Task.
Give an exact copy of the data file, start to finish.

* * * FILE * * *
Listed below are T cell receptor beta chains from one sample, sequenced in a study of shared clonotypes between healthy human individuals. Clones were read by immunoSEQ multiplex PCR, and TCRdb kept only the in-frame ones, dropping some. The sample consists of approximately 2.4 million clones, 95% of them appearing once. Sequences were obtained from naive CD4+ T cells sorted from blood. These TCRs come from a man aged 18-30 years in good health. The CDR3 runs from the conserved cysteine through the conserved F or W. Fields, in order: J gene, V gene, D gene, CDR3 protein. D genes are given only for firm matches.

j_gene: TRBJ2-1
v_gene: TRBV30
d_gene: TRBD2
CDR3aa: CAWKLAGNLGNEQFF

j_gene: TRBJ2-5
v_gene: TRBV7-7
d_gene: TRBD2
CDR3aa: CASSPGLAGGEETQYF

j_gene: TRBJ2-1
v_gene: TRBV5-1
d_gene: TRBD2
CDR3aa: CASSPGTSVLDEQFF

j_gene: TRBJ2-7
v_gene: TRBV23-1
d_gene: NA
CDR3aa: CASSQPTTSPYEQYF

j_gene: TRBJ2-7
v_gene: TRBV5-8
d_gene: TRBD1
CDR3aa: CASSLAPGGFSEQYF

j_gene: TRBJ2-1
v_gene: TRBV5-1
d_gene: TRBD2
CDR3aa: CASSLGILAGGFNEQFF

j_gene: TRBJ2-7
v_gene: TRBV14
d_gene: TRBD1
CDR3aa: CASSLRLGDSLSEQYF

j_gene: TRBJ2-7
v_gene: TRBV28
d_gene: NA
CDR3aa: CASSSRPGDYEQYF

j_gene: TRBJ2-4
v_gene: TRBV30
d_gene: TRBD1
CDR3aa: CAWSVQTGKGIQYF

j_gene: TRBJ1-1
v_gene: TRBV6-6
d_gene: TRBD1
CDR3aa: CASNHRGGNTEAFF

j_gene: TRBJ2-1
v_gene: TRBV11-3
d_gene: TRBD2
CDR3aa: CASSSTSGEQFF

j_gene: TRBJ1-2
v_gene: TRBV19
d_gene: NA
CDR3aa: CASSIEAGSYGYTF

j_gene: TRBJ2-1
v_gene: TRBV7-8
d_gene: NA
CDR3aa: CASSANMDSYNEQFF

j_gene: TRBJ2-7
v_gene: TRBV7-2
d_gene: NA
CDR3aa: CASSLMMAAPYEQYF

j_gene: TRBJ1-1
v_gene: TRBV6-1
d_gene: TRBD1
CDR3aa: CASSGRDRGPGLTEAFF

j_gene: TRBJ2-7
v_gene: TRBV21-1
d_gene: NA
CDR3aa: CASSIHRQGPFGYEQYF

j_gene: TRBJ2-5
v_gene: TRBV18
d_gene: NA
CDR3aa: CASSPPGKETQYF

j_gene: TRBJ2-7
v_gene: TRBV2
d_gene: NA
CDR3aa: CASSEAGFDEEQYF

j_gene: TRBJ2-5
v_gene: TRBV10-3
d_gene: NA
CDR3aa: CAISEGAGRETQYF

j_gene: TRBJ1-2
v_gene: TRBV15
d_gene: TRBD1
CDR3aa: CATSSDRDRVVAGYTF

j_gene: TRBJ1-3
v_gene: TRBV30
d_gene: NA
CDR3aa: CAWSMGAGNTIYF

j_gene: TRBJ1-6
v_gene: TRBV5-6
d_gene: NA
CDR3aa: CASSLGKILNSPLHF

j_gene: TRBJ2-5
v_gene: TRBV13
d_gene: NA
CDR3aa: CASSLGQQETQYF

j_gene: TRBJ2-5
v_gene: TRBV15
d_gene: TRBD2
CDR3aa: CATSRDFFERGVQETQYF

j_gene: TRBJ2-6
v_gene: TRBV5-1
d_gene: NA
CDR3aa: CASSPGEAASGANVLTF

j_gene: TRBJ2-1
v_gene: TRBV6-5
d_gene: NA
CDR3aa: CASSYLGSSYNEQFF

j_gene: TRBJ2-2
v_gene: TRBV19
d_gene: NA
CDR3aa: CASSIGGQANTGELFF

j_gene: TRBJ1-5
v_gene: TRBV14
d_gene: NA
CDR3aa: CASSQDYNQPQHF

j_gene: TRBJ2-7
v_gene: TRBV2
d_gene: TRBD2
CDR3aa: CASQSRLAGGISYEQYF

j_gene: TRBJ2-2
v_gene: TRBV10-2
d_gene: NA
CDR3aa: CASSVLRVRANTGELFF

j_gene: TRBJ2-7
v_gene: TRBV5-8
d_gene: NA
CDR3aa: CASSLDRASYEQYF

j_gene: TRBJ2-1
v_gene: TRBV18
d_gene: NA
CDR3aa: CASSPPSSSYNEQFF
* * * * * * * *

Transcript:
Listed below are T cell receptor beta chains from one sample, sequenced in a study of shared clonotypes between healthy human individuals. Clones were read by immunoSEQ multiplex PCR, and TCRdb kept only the in-frame ones, dropping some. The sample consists of approximately 2.4 million clones, 95% of them appearing once. Sequences were obtained from naive CD4+ T cells sorted from blood. These TCRs come from a man aged 18-30 years in good health. The CDR3 runs from the conserved cysteine through the conserved F or W. Fields, in order: J gene, V gene, D gene, CDR3 protein. D genes are given only for firm matches.

j_gene: TRBJ2-1
v_gene: TRBV30
d_gene: TRBD2
CDR3aa: CAWKLAGNLGNEQFF

j_gene: TRBJ2-5
v_gene: TRBV7-7
d_gene: TRBD2
CDR3aa: CASSPGLAGGEETQYF

j_gene: TRBJ2-1
v_gene: TRBV5-1
d_gene: TRBD2
CDR3aa: CASSPGTSVLDEQFF

j_gene: TRBJ2-7
v_gene: TRBV23-1
d_gene: NA
CDR3aa: CASSQPTTSPYEQYF

j_gene: TRBJ2-7
v_gene: TRBV5-8
d_gene: TRBD1
CDR3aa: CASSLAPGGFSEQYF

j_gene: TRBJ2-1
v_gene: TRBV5-1
d_gene: TRBD2
CDR3aa: CASSLGILAGGFNEQFF

j_gene: TRBJ2-7
v_gene: TRBV14
d_gene: TRBD1
CDR3aa: CASSLRLGDSLSEQYF

j_gene: TRBJ2-7
v_gene: TRBV28
d_gene: NA
CDR3aa: CASSSRPGDYEQYF

j_gene: TRBJ2-4
v_gene: TRBV30
d_gene: TRBD1
CDR3aa: CAWSVQTGKGIQYF

j_gene: TRBJ1-1
v_gene: TRBV6-6
d_gene: TRBD1
CDR3aa: CASNHRGGNTEAFF

j_gene: TRBJ2-1
v_gene: TRBV11-3
d_gene: TRBD2
CDR3aa: CASSSTSGEQFF

j_gene: TRBJ1-2
v_gene: TRBV19
d_gene: NA
CDR3aa: CASSIEAGSYGYTF

j_gene: TRBJ2-1
v_gene: TRBV7-8
d_gene: NA
CDR3aa: CASSANMDSYNEQFF

j_gene: TRBJ2-7
v_gene: TRBV7-2
d_gene: NA
CDR3aa: CASSLMMAAPYEQYF

j_gene: TRBJ1-1
v_gene: TRBV6-1
d_gene: TRBD1
CDR3aa: CASSGRDRGPGLTEAFF

j_gene: TRBJ2-7
v_gene: TRBV21-1
d_gene: NA
CDR3aa: CASSIHRQGPFGYEQYF

j_gene: TRBJ2-5
v_gene: TRBV18
d_gene: NA
CDR3aa: CASSPPGKETQYF

j_gene: TRBJ2-7
v_gene: TRBV2
d_gene: NA
CDR3aa: CASSEAGFDEEQYF

j_gene: TRBJ2-5
v_gene: TRBV10-3
d_gene: NA
CDR3aa: CAISEGAGRETQYF

j_gene: TRBJ1-2
v_gene: TRBV15
d_gene: TRBD1
CDR3aa: CATSSDRDRVVAGYTF

j_gene: TRBJ1-3
v_gene: TRBV30
d_gene: NA
CDR3aa: CAWSMGAGNTIYF

j_gene: TRBJ1-6
v_gene: TRBV5-6
d_gene: NA
CDR3aa: CASSLGKILNSPLHF

j_gene: TRBJ2-5
v_gene: TRBV13
d_gene: NA
CDR3aa: CASSLGQQETQYF

j_gene: TRBJ2-5
v_gene: TRBV15
d_gene: TRBD2
CDR3aa: CATSRDFFERGVQETQYF

j_gene: TRBJ2-6
v_gene: TRBV5-1
d_gene: NA
CDR3aa: CASSPGEAASGANVLTF

j_gene: TRBJ2-1
v_gene: TRBV6-5
d_gene: NA
CDR3aa: CASSYLGSSYNEQFF

j_gene: TRBJ2-2
v_gene: TRBV19
d_gene: NA
CDR3aa: CASSIGGQANTGELFF

j_gene: TRBJ1-5
v_gene: TRBV14
d_gene: NA
CDR3aa: CASSQDYNQPQHF

j_gene: TRBJ2-7
v_gene: TRBV2
d_gene: TRBD2
CDR3aa: CASQSRLAGGISYEQYF

j_gene: TRBJ2-2
v_gene: TRBV10-2
d_gene: NA
CDR3aa: CASSVLRVRANTGELFF

j_gene: TRBJ2-7
v_gene: TRBV5-8
d_gene: NA
CDR3aa: CASSLDRASYEQYF

j_gene: TRBJ2-1
v_gene: TRBV18
d_gene: NA
CDR3aa: CASSPPSSSYNEQFF